their twenties in my wanderings there - when I would bring up the subject of

Chou en Lai and Deng. There was a visceral sense of being witness to an

emotion of reverence for the former... and a great respect for the later. Which

in every way confirmed my longstanding conviction that at least some of those

close to the the monster at the top of the CCP heap had been true defenders of

their people.... tasked with trying to moderate the worst excesses of a foreign-

backed tyrant gone mad!

There was no way of mistaking in other words, the groundswell of

understanding on the part of the contemporary Chinese generations - that they

had been delivered from a nightmare... into a viable and real transition to a new

dawn. This is key to understanding the nature of the debate over Xi and the

future. Xi has described Mao as “a great figure who changed the face of the

nation and led the Chinese people to a new destiny;

in identifying with the

Maoist legacy he clearly seeks champion the role of the party as state power,

and be seen as the Emperor who rules over it all. In resuscitating the Maoist

legacy, Xi is expecting to be able to reap the rewards of nationalist and

putatively 'socialist' sentiment in the Party and wider realms... but I would argue

that he is also making clear an agenda which has sources identical to they who

controlled Mao... as they control Xi! Herein lies a contradiction and conundrum

which will need be resolved.

Previous to the close of the Maoist era, the legitimacy of the CCP, and the state

it controlled, more or less came down to it's ability to project power - from the

barrel of a gun - or through ceaseless campaigns to direct the Chinese

population into ambitious social reconstructions, designed to show the Party

as a architect of the future. The sputtering halt to which all of these efforts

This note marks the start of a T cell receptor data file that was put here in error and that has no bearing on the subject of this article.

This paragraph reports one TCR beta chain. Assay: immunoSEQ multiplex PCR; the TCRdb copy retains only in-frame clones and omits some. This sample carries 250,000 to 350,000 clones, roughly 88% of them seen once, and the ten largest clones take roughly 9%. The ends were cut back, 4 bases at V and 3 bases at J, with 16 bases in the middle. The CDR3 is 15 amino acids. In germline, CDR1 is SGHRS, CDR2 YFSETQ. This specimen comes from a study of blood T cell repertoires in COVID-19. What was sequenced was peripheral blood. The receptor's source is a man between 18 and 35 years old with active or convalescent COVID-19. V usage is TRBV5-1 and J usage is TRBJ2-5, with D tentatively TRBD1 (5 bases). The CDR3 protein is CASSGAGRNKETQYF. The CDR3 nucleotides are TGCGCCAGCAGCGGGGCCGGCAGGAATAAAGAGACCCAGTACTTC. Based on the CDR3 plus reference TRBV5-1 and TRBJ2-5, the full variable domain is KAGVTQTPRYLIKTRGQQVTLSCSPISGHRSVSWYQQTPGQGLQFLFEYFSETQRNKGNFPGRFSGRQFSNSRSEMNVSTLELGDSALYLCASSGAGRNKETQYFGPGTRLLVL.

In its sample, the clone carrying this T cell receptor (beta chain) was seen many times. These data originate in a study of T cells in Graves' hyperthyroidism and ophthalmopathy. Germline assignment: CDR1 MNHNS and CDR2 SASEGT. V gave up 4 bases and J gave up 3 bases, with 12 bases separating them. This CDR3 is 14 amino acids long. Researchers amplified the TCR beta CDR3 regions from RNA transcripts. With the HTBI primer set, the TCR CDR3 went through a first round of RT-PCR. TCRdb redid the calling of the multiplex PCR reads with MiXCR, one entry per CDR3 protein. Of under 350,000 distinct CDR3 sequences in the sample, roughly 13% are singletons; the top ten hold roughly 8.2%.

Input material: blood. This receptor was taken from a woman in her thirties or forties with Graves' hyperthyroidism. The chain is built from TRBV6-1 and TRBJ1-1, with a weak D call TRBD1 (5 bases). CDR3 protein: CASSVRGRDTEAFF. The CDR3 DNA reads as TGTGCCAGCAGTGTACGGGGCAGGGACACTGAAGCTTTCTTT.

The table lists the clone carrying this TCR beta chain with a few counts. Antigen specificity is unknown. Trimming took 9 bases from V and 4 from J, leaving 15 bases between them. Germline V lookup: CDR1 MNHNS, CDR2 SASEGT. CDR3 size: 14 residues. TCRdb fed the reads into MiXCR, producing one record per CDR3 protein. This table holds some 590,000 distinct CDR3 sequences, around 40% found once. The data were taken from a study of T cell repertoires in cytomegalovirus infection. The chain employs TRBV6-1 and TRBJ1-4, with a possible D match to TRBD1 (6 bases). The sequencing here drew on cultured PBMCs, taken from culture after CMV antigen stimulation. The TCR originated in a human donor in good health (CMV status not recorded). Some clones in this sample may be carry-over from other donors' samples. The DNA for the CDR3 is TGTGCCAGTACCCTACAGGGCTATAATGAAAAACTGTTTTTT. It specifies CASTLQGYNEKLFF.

came with the departure of the "Great Helmsman" called for a means of re-

creating the Mandate of Heaven from new material... as in, material progress,

rather than ideological purity. Pride in China's position in the world, or state of

economic achievement could, under the right circumstances, become a focus

to put the energies of it's people to work - provided the system did not simply

fall apart before the dividends could manifest. Deng's situation was therefore

one of a middeman between the Party's outdated platform, and those looking

on from abroad, with plans to draw China into their blueprint for global

hegemony. Only via the financial werewithal needed to visibly improve the lives

of it's people could the CCP hope to bridge the gap.

The arrival of Kissinger,

and the Rockefeller agents of State Dept signaled the beginning of the

negotiations by which the gap would be closed, and China set up as a

mercantilist state using it's vast labor resources to hollow out the industrial

infrastructure of the western world. The rise, in other words, of the Chinese

people's standard of living and material comforts, would come in tandem with

the decrease of those same qualities in the West. The great convergence was


It's hard for the person looking in upon China from the West to grasp just how

dramatic has been the change for the better in the material circumstances of

the Chinese, in only a couple of generations. It's as if the entire gamut of

gradual change which the USA underwent from the pre-Civil War period to the

1960s had happened in the space of 30 years. The average Chinese of middle

age now can have no doubt as to the reality of this material transformation -

talking to the grandparents is all that is required to understand it! When you

ride the train through the countryside, past the backroad small holdings with

their owner's walking tractors - or even riding tractors - visible on the land...

the impact of this change is equally apparent. Just one generation back, most

all of these settlements were performing the same field labor in a manner not

greatly changed from that of a millennia ago!

Certainly the Party has a large dividend of goodwill to spend from having

overseen this transition. This must not be discounted in the debate of the

moment here - like the King who spared the ox, because he could not bear to